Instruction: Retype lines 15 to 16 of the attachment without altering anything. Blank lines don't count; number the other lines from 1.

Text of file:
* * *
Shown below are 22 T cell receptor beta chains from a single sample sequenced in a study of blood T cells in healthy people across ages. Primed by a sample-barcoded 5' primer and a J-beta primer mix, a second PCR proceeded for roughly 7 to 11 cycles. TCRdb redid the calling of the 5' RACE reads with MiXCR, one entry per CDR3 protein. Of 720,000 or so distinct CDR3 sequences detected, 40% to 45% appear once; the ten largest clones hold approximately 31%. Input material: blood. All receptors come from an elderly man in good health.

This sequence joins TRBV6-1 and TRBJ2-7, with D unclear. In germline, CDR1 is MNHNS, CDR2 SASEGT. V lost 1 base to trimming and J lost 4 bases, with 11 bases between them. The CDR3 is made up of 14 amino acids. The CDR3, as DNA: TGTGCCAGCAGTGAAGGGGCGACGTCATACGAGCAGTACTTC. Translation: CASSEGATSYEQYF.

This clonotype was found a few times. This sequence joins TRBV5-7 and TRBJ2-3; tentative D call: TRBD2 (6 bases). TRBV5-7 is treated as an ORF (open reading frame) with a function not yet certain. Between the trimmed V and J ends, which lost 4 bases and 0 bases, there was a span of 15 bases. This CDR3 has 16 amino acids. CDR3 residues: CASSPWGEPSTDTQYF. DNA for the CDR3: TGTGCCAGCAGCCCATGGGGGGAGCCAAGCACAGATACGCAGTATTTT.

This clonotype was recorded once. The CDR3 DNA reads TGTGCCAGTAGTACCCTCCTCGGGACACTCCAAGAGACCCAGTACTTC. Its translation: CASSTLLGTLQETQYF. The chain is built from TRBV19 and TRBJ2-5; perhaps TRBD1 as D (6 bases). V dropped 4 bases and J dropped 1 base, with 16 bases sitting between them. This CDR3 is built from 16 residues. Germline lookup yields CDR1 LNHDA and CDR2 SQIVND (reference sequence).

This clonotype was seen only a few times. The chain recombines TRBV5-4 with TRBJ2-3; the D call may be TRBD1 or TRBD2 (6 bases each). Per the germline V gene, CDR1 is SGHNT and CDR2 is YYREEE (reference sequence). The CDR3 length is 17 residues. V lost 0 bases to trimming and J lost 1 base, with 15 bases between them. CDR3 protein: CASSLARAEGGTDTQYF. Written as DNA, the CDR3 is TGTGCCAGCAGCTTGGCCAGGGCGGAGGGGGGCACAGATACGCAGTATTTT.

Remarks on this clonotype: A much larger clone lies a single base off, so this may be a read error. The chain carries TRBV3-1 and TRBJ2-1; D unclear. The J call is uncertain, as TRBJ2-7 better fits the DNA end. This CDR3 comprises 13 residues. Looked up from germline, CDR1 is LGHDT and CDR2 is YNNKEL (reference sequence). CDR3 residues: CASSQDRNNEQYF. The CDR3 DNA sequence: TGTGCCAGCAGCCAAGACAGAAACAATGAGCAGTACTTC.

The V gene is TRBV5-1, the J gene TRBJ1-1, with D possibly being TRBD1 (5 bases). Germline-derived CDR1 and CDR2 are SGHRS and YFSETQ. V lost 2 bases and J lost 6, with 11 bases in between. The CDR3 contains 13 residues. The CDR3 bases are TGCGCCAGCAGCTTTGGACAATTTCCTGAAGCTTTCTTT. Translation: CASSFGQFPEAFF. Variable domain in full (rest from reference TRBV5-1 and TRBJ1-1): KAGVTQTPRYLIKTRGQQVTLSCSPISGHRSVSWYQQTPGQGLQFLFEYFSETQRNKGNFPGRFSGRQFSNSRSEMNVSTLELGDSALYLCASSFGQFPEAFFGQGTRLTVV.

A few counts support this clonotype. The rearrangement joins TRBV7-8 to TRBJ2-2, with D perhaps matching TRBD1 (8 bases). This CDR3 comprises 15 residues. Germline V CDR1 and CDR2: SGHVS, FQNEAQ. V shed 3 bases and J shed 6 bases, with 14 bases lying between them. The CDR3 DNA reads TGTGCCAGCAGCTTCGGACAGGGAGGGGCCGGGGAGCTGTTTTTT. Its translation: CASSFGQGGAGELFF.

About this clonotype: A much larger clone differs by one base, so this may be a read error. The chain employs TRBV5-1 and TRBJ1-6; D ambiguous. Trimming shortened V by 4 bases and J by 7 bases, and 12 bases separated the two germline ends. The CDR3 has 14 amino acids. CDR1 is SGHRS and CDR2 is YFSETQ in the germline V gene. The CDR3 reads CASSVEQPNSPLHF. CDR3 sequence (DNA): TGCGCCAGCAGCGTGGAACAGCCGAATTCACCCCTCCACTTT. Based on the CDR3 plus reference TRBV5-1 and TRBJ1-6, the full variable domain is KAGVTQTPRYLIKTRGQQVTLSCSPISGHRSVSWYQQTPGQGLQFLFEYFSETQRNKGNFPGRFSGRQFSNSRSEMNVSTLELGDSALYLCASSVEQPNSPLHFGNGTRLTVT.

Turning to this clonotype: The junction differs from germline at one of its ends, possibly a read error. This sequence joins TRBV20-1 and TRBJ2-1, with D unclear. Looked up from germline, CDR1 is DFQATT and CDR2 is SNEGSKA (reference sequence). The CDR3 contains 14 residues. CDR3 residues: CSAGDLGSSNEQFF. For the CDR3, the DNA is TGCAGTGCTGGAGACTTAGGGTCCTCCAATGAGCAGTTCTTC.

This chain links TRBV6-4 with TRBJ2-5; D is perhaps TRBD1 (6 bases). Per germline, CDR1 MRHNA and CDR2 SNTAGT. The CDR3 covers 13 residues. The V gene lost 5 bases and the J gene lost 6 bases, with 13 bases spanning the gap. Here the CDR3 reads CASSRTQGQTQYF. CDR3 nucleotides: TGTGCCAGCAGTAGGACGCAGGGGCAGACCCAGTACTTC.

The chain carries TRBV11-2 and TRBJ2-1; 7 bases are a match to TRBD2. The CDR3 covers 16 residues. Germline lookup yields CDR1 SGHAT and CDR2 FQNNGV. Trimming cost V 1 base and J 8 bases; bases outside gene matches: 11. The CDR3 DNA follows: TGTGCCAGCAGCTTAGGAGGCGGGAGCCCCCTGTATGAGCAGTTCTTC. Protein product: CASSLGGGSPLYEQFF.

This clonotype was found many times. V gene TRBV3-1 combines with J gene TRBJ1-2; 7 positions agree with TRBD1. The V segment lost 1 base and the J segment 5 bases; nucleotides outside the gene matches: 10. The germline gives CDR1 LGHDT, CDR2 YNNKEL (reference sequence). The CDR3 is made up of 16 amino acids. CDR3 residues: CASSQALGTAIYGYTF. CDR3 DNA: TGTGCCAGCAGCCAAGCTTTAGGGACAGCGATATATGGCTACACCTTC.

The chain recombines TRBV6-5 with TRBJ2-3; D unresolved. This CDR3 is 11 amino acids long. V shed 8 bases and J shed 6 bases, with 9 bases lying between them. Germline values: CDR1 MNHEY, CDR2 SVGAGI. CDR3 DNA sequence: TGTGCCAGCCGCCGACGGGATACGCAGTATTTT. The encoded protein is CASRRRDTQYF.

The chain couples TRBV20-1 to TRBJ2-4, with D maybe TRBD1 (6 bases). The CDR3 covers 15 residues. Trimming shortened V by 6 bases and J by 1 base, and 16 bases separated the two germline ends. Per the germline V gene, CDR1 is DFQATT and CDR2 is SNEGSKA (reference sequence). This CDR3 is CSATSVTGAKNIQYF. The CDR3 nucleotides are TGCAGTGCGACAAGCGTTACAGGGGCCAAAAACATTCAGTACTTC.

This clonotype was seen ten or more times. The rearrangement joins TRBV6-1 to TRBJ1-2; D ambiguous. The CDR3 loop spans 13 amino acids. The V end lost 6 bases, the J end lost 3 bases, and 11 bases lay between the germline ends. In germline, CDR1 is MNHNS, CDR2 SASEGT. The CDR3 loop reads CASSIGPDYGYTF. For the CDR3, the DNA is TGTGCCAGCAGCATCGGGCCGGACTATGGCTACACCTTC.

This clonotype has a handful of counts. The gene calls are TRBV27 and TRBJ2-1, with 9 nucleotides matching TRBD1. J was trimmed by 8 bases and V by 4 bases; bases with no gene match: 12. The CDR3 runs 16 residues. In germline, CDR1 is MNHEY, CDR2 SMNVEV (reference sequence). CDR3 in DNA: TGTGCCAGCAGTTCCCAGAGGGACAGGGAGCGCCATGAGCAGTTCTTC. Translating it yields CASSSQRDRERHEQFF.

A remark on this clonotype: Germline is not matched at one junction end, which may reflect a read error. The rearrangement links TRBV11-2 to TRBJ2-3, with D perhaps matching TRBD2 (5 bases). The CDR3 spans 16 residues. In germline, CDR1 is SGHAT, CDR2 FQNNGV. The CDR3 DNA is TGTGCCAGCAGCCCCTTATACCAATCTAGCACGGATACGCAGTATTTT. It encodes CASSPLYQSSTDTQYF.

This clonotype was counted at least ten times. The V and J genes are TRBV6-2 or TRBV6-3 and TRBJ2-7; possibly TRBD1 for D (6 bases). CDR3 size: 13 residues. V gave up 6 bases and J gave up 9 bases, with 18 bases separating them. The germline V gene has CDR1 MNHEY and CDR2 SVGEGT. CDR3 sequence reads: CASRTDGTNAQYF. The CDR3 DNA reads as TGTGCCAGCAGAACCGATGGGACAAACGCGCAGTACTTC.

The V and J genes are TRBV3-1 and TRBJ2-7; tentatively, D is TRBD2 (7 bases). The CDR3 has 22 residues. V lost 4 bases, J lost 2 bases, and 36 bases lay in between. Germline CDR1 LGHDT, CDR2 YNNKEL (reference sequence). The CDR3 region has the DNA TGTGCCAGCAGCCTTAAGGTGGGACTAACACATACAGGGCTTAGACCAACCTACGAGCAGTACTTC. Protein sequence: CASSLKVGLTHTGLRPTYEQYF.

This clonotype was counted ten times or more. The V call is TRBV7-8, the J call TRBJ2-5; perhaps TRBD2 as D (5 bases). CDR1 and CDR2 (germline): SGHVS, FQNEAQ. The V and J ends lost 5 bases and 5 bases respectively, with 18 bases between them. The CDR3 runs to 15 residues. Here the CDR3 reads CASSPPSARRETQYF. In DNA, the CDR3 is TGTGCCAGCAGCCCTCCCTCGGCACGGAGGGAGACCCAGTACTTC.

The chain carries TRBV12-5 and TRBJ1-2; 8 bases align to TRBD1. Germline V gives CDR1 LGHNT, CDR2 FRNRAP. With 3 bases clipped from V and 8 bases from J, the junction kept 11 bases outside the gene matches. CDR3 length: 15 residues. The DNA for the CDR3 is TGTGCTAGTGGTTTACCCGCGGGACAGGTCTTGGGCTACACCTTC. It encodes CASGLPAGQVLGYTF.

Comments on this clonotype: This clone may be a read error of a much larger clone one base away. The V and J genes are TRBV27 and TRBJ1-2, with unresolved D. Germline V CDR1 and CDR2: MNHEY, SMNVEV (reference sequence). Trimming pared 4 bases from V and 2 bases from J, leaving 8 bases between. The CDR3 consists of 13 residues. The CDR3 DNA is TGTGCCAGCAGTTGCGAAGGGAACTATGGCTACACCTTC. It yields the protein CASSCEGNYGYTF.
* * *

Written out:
The chain couples TRBV20-1 to TRBJ2-4, with D maybe TRBD1 (6 bases). The CDR3 covers 15 residues. Trimming shortened V by 6 bases and J by 1 base, and 16 bases separated the two germline ends. Per the germline V gene, CDR1 is DFQATT and CDR2 is SNEGSKA (reference sequence). This CDR3 is CSATSVTGAKNIQYF. The CDR3 nucleotides are TGCAGTGCGACAAGCGTTACAGGGGCCAAAAACATTCAGTACTTC.

This clonotype was seen ten or more times. The rearrangement joins TRBV6-1 to TRBJ1-2; D ambiguous. The CDR3 loop spans 13 amino acids. The V end lost 6 bases, the J end lost 3 bases, and 11 bases lay between the germline ends. In germline, CDR1 is MNHNS, CDR2 SASEGT. The CDR3 loop reads CASSIGPDYGYTF. For the CDR3, the DNA is TGTGCCAGCAGCATCGGGCCGGACTATGGCTACACCTTC.